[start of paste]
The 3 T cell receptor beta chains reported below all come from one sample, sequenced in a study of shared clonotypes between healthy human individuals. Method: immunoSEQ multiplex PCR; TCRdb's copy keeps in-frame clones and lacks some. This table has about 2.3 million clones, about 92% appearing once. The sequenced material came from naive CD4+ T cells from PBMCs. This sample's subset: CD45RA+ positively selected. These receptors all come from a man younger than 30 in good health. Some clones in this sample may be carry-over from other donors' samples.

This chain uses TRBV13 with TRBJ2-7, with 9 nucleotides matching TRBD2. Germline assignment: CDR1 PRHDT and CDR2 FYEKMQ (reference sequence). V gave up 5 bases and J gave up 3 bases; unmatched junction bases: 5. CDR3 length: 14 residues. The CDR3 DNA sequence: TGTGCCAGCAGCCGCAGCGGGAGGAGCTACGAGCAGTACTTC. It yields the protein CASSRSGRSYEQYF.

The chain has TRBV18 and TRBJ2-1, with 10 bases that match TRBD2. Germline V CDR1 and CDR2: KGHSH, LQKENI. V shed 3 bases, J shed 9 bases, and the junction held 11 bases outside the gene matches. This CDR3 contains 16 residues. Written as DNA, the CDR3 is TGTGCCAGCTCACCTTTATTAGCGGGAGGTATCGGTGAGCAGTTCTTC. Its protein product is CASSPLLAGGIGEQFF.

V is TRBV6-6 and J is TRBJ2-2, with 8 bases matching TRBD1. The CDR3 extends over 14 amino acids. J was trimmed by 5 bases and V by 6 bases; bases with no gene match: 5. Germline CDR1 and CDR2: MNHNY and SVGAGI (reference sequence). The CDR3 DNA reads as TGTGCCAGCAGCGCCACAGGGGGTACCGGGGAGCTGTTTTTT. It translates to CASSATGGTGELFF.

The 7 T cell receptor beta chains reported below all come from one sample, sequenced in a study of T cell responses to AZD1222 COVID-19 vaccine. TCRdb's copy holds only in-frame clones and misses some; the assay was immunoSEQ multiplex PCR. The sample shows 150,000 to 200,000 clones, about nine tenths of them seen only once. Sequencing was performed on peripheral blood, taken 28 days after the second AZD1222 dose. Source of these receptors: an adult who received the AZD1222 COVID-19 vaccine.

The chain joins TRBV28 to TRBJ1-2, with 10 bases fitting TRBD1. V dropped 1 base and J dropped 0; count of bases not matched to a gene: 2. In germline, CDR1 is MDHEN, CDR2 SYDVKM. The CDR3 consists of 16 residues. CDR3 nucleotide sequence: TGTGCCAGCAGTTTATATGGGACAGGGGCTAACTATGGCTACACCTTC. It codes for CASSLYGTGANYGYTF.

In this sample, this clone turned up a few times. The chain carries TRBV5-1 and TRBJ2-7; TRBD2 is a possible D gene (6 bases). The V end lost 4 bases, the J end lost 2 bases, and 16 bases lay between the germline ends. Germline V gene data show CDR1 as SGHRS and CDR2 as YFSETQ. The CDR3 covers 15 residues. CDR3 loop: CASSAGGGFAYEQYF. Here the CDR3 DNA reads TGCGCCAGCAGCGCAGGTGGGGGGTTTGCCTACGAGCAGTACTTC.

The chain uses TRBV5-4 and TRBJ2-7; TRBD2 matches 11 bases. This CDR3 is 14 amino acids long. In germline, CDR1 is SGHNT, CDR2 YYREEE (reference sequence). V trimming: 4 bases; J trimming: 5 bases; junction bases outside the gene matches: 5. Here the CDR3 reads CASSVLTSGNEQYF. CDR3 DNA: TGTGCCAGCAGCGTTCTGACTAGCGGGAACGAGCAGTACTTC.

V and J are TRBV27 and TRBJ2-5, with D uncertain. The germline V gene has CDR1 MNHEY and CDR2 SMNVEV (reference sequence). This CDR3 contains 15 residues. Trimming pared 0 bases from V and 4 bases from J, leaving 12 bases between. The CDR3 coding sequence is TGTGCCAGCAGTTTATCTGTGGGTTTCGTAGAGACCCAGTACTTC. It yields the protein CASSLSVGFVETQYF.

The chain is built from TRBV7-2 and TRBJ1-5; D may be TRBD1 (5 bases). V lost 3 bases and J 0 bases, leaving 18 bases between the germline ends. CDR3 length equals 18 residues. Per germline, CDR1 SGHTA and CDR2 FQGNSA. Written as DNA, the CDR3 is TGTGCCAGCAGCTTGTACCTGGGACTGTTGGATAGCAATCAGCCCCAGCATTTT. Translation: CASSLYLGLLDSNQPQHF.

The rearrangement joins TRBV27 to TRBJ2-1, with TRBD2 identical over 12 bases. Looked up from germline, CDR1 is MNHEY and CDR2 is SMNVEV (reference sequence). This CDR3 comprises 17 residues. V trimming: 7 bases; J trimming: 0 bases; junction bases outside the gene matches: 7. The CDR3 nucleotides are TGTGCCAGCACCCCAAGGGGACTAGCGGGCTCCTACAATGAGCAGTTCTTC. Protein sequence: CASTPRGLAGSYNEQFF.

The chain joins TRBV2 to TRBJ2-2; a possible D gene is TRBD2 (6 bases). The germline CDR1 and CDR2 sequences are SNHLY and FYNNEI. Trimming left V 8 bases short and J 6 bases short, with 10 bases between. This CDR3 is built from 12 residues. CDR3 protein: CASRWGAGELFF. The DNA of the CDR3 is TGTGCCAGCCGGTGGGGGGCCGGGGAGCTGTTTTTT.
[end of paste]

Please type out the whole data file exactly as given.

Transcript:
The 3 T cell receptor beta chains reported below all come from one sample, sequenced in a study of shared clonotypes between healthy human individuals. Method: immunoSEQ multiplex PCR; TCRdb's copy keeps in-frame clones and lacks some. This table has about 2.3 million clones, about 92% appearing once. The sequenced material came from naive CD4+ T cells from PBMCs. This sample's subset: CD45RA+ positively selected. These receptors all come from a man younger than 30 in good health. Some clones in this sample may be carry-over from other donors' samples.

This chain uses TRBV13 with TRBJ2-7, with 9 nucleotides matching TRBD2. Germline assignment: CDR1 PRHDT and CDR2 FYEKMQ (reference sequence). V gave up 5 bases and J gave up 3 bases; unmatched junction bases: 5. CDR3 length: 14 residues. The CDR3 DNA sequence: TGTGCCAGCAGCCGCAGCGGGAGGAGCTACGAGCAGTACTTC. It yields the protein CASSRSGRSYEQYF.

The chain has TRBV18 and TRBJ2-1, with 10 bases that match TRBD2. Germline V CDR1 and CDR2: KGHSH, LQKENI. V shed 3 bases, J shed 9 bases, and the junction held 11 bases outside the gene matches. This CDR3 contains 16 residues. Written as DNA, the CDR3 is TGTGCCAGCTCACCTTTATTAGCGGGAGGTATCGGTGAGCAGTTCTTC. Its protein product is CASSPLLAGGIGEQFF.

V is TRBV6-6 and J is TRBJ2-2, with 8 bases matching TRBD1. The CDR3 extends over 14 amino acids. J was trimmed by 5 bases and V by 6 bases; bases with no gene match: 5. Germline CDR1 and CDR2: MNHNY and SVGAGI (reference sequence). The CDR3 DNA reads as TGTGCCAGCAGCGCCACAGGGGGTACCGGGGAGCTGTTTTTT. It translates to CASSATGGTGELFF.

The 7 T cell receptor beta chains reported below all come from one sample, sequenced in a study of T cell responses to AZD1222 COVID-19 vaccine. TCRdb's copy holds only in-frame clones and misses some; the assay was immunoSEQ multiplex PCR. The sample shows 150,000 to 200,000 clones, about nine tenths of them seen only once. Sequencing was performed on peripheral blood, taken 28 days after the second AZD1222 dose. Source of these receptors: an adult who received the AZD1222 COVID-19 vaccine.

The chain joins TRBV28 to TRBJ1-2, with 10 bases fitting TRBD1. V dropped 1 base and J dropped 0; count of bases not matched to a gene: 2. In germline, CDR1 is MDHEN, CDR2 SYDVKM. The CDR3 consists of 16 residues. CDR3 nucleotide sequence: TGTGCCAGCAGTTTATATGGGACAGGGGCTAACTATGGCTACACCTTC. It codes for CASSLYGTGANYGYTF.

In this sample, this clone turned up a few times. The chain carries TRBV5-1 and TRBJ2-7; TRBD2 is a possible D gene (6 bases). The V end lost 4 bases, the J end lost 2 bases, and 16 bases lay between the germline ends. Germline V gene data show CDR1 as SGHRS and CDR2 as YFSETQ. The CDR3 covers 15 residues. CDR3 loop: CASSAGGGFAYEQYF. Here the CDR3 DNA reads TGCGCCAGCAGCGCAGGTGGGGGGTTTGCCTACGAGCAGTACTTC.

The chain uses TRBV5-4 and TRBJ2-7; TRBD2 matches 11 bases. This CDR3 is 14 amino acids long. In germline, CDR1 is SGHNT, CDR2 YYREEE (reference sequence). V trimming: 4 bases; J trimming: 5 bases; junction bases outside the gene matches: 5. Here the CDR3 reads CASSVLTSGNEQYF. CDR3 DNA: TGTGCCAGCAGCGTTCTGACTAGCGGGAACGAGCAGTACTTC.

V and J are TRBV27 and TRBJ2-5, with D uncertain. The germline V gene has CDR1 MNHEY and CDR2 SMNVEV (reference sequence). This CDR3 contains 15 residues. Trimming pared 0 bases from V and 4 bases from J, leaving 12 bases between. The CDR3 coding sequence is TGTGCCAGCAGTTTATCTGTGGGTTTCGTAGAGACCCAGTACTTC. It yields the protein CASSLSVGFVETQYF.

The chain is built from TRBV7-2 and TRBJ1-5; D may be TRBD1 (5 bases). V lost 3 bases and J 0 bases, leaving 18 bases between the germline ends. CDR3 length equals 18 residues. Per germline, CDR1 SGHTA and CDR2 FQGNSA. Written as DNA, the CDR3 is TGTGCCAGCAGCTTGTACCTGGGACTGTTGGATAGCAATCAGCCCCAGCATTTT. Translation: CASSLYLGLLDSNQPQHF.

The rearrangement joins TRBV27 to TRBJ2-1, with TRBD2 identical over 12 bases. Looked up from germline, CDR1 is MNHEY and CDR2 is SMNVEV (reference sequence). This CDR3 comprises 17 residues. V trimming: 7 bases; J trimming: 0 bases; junction bases outside the gene matches: 7. The CDR3 nucleotides are TGTGCCAGCACCCCAAGGGGACTAGCGGGCTCCTACAATGAGCAGTTCTTC. Protein sequence: CASTPRGLAGSYNEQFF.

The chain joins TRBV2 to TRBJ2-2; a possible D gene is TRBD2 (6 bases). The germline CDR1 and CDR2 sequences are SNHLY and FYNNEI. Trimming left V 8 bases short and J 6 bases short, with 10 bases between. This CDR3 is built from 12 residues. CDR3 protein: CASRWGAGELFF. The DNA of the CDR3 is TGTGCCAGCCGGTGGGGGGCCGGGGAGCTGTTTTTT.